“It was different when they started chanting ‘Beat L.A.!” Olynyk said. “That was cool, although I’m still pretty new around here.”

“This is one of the legendary arenas in the country,” said Laker Kendall Marshall, who can be forgiven the gaps in his architectural history, since he was born four years after the last time Magic’s Lakers and Larry’s Celtics played for an NBA championship, which occurred in the old Boston Garden, the bits and pieces of which were buried deep in the ground below where he was standing. “That made it special to come and play here.”

History sits lightly upon these Lakers and these Celtics. The two teams are preposterously unfamiliar with each other; the Celtics just concluded a three-way deal that shook up a roster with which not many people in Boston were familiar anyway. (Jordan Crawford, we hardly knew ye.) And the Lakers were missing not only Kobe Bryant, but also Nick Young, who was serving a suspension for throwing a punch at Goran Dragic of the Suns earlier last week. “I think,” said Laker coach Mike D’Antoni, “that it might have meant more to me being here tonight than to the young guys. I was a big Jerry West guy growing up, being from West Virginia and all, but I think they got a little bit of the sense of the electricity that used to be in these games.”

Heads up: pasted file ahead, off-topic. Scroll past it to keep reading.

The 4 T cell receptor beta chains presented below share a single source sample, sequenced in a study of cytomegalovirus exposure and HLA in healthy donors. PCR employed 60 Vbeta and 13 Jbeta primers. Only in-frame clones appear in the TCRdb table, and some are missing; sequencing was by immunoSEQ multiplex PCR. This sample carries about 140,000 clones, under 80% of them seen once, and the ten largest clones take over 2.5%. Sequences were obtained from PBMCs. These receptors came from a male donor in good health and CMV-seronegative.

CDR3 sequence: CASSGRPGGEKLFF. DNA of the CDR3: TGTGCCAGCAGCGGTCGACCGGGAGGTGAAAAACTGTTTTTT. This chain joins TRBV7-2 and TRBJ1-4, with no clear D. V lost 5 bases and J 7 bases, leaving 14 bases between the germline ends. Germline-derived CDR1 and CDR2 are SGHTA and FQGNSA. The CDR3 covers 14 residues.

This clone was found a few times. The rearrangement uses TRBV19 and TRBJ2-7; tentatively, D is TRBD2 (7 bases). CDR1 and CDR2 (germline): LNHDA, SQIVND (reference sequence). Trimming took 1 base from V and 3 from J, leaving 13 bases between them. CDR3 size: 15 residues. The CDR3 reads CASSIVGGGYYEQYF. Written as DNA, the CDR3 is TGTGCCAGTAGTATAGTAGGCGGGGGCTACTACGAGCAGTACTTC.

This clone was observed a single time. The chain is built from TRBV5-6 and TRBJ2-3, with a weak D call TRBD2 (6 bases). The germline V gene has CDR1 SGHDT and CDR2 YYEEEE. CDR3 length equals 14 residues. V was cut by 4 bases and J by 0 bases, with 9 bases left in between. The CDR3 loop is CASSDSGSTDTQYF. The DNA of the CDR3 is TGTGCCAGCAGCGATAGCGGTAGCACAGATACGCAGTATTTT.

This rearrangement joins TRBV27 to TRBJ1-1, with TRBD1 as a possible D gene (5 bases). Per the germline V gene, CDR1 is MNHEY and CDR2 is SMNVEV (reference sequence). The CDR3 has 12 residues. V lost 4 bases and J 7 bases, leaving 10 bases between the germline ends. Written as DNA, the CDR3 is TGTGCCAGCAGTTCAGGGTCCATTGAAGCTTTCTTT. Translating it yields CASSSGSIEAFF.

He is the only real link left in Boston to the last time the Celtics and Lakers could put a charge in the dead middle of the NBA season, and it was not all that long ago. It was 2007-08, to be precise. Rajon Rondo was a young Celtics point guard with a sackful of swagger on a team full of veterans, and they beat the Lakers and Bryant over six games for Boston’s 17th championship. Two years later, Bryant and the Lakers returned the favor in a seven-game series, and there was history hanging from every moment both times. Friday night, Bryant was still sidelined and Rondo was coming back from a year’s hiatus with a knee injury, but it was on the level of their shared history that Bryant was able to comment on Rondo being named the Celtics captain that very night.

“He’s an asshole, just like me,” Bryant said before the game.

“I take that as a compliment,” Rondo said later.